RAID 6 Dual parity to protect and provide oviparity in the event of a double drive failure during disk rebuild. Address prolonged rebuild times associated with large capacity SATA and Fibre Channel disk drives.

Considerations with regard to RAID for Windows-based environments include:

  • Do you need server-based hardware (i.e., an adapter) or an external RAID-based storage system?
  • Which disk drives and storage interfaces (SAS, SATA or Fibre Channel) do you need?
  • Given your application and service requirements, which RAID levels do you need?
  • If you are using large-capacity disk drives, do you need RAID 6? Or is RAID 5 sufficient?
  • For host RAID adapters, how many internal, external and combo ports do you need?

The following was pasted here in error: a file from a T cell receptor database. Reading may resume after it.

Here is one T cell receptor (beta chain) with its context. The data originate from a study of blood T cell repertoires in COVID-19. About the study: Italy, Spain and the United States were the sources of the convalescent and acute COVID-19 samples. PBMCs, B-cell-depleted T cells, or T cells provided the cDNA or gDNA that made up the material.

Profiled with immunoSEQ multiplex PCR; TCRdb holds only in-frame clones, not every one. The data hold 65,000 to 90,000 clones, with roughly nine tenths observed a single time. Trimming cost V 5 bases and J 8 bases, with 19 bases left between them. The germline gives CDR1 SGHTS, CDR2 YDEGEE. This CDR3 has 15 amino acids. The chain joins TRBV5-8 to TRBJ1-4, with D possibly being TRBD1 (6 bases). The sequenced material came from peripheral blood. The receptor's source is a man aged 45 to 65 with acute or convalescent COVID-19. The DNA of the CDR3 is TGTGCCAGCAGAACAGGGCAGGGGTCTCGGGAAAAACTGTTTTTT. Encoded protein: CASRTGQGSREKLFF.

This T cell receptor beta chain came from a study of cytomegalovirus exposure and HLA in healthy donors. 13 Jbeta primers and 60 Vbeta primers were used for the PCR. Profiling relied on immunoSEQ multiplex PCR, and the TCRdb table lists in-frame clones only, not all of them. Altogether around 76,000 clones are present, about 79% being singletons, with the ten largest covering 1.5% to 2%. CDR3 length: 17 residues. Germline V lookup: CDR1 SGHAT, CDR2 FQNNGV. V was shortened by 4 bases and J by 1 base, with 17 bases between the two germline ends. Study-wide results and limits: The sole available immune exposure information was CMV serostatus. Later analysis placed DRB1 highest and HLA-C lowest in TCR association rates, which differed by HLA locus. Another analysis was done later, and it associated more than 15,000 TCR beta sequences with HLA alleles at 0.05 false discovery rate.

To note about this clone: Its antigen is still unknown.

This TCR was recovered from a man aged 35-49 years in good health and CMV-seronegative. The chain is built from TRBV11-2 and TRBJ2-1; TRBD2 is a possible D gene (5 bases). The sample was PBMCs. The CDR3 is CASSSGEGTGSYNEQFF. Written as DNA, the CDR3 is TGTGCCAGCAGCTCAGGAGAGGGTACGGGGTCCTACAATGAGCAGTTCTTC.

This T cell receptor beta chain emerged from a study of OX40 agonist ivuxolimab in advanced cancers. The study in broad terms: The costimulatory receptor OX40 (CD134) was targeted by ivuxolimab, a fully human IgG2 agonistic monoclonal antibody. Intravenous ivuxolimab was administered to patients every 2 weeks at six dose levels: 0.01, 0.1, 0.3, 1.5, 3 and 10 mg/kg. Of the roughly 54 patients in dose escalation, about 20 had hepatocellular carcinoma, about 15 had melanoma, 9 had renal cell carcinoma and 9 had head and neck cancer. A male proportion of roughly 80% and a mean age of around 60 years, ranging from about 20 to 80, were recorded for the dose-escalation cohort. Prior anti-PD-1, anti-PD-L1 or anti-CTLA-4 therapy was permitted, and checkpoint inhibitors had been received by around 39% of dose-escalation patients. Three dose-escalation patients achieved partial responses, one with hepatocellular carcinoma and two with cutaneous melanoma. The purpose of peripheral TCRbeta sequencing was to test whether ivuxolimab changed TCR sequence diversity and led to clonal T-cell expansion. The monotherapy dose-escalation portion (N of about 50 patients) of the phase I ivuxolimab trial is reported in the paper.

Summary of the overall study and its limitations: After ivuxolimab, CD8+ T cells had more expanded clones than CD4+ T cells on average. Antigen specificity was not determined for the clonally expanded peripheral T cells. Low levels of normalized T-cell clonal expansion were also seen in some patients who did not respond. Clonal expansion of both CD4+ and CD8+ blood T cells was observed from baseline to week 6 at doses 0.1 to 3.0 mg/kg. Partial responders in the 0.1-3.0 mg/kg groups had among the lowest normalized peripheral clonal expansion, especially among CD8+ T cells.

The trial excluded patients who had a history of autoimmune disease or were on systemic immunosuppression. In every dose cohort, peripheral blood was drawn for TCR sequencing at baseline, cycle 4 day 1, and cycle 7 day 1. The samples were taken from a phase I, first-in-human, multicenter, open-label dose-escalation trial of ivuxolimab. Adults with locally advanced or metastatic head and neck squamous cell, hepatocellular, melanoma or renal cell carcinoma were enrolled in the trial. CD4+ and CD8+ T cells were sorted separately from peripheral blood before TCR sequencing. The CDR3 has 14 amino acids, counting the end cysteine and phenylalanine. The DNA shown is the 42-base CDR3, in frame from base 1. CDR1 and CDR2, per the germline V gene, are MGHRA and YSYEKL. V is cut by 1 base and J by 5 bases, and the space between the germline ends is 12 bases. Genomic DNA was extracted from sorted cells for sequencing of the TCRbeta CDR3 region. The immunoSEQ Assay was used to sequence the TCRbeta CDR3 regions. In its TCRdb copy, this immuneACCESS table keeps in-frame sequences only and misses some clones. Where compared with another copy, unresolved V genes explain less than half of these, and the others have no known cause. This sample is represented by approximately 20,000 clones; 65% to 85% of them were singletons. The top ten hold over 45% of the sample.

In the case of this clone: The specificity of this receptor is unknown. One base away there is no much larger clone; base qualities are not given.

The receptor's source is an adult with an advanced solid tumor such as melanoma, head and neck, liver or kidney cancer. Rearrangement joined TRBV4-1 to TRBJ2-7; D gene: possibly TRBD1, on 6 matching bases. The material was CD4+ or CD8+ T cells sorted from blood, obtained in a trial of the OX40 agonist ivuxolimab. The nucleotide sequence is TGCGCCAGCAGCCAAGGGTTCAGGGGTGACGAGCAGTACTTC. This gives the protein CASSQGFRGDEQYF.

• Do you need PCI-Express or traditional PCI support for adapters?
  • What additional functionality do you need, including proactive disk drive rebuild?
  • What type of packaging or card slot footprint requirements do you need?
  • Do you need to support IOPs or bandwidth, reads or writes?

There are many RAID packaging options, including storage systems, controller cards or host-server based RAID adapters. Vendors of RAID adapter cards include Adaptec, AMCC, ATTO, HP and LSI, but there are many other OEMs.

This is the first in a series of articles that take a look at protecting and securing data for Windows environments.

About the author: Greg Schulz is founder and senior analyst of the StorageIO Group, an independent storage analyst firm, and author of the book Resilient Storage Networks, published by Elsevier. Chapter 12 of the book covers RAID in depth. Chapter 2, which covers data storage fundamentals is available for download.

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This was last published in November 2006